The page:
Why Congress, by Philip A. Wallach (Oxford University Press, 336 pp., $29.95)

Congress is not a popular institution. Whereas presidents win office by mobilizing millions with promises of transformative change, the business of Congress is often inscrutable and disillusioning. It is where dreams die amid low-minded wrangling. Over the past 15 years, Congress’s approval rating has averaged 19 percent.

But voters are wary of the unchecked imposition of either party’s wish lists. They often favor divided government and tend to prefer that legislation be the product of congressional compromises. The problem is that Congress appears increasingly unable to produce them.

In 1884, the political scientist and future president Woodrow Wilson launched his career with a book attacking Congressional Government. Criticizing the Founders’ ideal of checks and balances—which had fragmented legislative power among the House of Representatives, Senate, the states, and the federal government—Wilson argued that “the more power is divided the more irresponsible it becomes.” He lamented that Congress provided special interests and political bosses a multitude of opportunities to block legislation without being held accountable for doing so. Instead, he endorsed Britain’s parliamentary system, which gives majority parties the full power to implement whatever sweeping reforms they propose.

Frustrated by Congress’s unwillingness to ratify their preferred schemes, progressives have repeatedly echoed Wilson’s critique. But a new book, Why Congress by Philip Wallach, focuses more on the opposite concern: that Congress is failing adequately to deliberate on and improve legislation.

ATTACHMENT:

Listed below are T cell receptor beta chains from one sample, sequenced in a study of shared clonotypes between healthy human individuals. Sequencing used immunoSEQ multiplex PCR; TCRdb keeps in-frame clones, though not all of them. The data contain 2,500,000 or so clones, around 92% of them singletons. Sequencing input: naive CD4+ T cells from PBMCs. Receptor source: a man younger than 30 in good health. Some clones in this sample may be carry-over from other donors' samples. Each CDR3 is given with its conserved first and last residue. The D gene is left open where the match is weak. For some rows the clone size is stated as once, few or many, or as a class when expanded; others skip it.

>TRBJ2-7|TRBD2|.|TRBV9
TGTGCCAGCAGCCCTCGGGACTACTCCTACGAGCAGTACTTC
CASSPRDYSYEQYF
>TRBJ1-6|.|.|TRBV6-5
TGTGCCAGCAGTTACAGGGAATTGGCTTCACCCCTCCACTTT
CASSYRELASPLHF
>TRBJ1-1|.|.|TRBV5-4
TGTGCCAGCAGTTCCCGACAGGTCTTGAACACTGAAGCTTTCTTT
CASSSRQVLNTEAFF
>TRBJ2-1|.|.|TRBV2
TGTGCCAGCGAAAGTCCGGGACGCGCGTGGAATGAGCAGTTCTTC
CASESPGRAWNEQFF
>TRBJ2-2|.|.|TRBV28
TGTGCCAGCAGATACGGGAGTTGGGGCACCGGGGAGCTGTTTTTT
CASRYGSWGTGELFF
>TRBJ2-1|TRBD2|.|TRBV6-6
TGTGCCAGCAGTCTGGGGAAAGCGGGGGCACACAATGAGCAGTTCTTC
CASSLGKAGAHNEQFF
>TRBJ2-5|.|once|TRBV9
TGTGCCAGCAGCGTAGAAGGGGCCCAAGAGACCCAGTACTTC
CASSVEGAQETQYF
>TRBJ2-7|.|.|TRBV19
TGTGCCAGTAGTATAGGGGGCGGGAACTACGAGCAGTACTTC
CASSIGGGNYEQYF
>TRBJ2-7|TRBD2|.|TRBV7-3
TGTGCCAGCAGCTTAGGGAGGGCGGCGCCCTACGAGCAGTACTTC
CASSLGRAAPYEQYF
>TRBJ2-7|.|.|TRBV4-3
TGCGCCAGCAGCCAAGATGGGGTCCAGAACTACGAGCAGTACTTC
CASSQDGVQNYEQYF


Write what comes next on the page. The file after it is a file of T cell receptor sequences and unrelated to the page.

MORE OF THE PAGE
“Political work is not just policy engineering,” Wallach notes. “Americans disagree with each other.” Legislative politics, Wallach suggests, should force politicians to abandon their pure preconceived schemes in order to accommodate “disparate interests, conflicting visions of the good, and divergent judgments about prudent policy.”

Wallach is skeptical of the claim that empowering a single party to enact its agenda wholesale would free politics from the corrupting influence of low motives, noting that Wilson was “far from clear on how parties themselves could overcome factions.”

Once in power, politicians often try to push sweeping policy changes that are subsequently hard to reverse, even if they originally lack popular support. Under parliamentary systems, the majority party can easily force such things through in annual budget legislation or under the threat of calling fresh elections. By contrast, the fragmentation of power in Congress has traditionally meant that expenditures are assessed bill by bill, with members having time to consider feedback from constituents before deciding how to vote. A deliberative legislative process serves to bring proposals’ flaws to the surface, to clarify the trade-offs associated with them, and to make clear who bears the burden of paying for them.